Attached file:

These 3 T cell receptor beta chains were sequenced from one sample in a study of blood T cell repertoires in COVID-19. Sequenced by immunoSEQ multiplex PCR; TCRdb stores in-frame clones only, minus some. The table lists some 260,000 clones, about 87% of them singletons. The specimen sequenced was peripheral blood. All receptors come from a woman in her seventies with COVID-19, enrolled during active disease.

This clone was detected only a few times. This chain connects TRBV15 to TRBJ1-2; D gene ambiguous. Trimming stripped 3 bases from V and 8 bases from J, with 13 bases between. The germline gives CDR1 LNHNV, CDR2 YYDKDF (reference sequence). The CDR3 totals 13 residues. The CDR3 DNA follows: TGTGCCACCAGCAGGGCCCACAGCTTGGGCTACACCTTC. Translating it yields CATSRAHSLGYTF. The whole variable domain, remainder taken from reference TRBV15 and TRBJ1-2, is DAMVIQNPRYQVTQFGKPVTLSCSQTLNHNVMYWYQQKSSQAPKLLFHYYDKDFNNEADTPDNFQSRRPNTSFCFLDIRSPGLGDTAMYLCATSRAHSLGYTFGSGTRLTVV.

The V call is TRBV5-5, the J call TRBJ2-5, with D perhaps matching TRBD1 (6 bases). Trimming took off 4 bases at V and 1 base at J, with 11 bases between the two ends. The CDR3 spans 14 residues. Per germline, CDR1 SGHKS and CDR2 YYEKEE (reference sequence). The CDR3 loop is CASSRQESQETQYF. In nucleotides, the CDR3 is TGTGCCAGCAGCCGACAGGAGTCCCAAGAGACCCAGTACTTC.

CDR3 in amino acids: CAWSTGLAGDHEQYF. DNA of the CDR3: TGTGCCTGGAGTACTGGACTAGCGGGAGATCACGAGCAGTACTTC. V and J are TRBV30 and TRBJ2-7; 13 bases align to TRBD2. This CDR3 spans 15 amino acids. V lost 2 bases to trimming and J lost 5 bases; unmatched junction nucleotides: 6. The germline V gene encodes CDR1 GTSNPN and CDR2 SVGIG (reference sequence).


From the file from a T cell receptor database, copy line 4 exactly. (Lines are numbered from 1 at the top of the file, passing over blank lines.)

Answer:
CDR3 in amino acids: CAWSTGLAGDHEQYF. DNA of the CDR3: TGTGCCTGGAGTACTGGACTAGCGGGAGATCACGAGCAGTACTTC. V and J are TRBV30 and TRBJ2-7; 13 bases align to TRBD2. This CDR3 spans 15 amino acids. V lost 2 bases to trimming and J lost 5 bases; unmatched junction nucleotides: 6. The germline V gene encodes CDR1 GTSNPN and CDR2 SVGIG (reference sequence).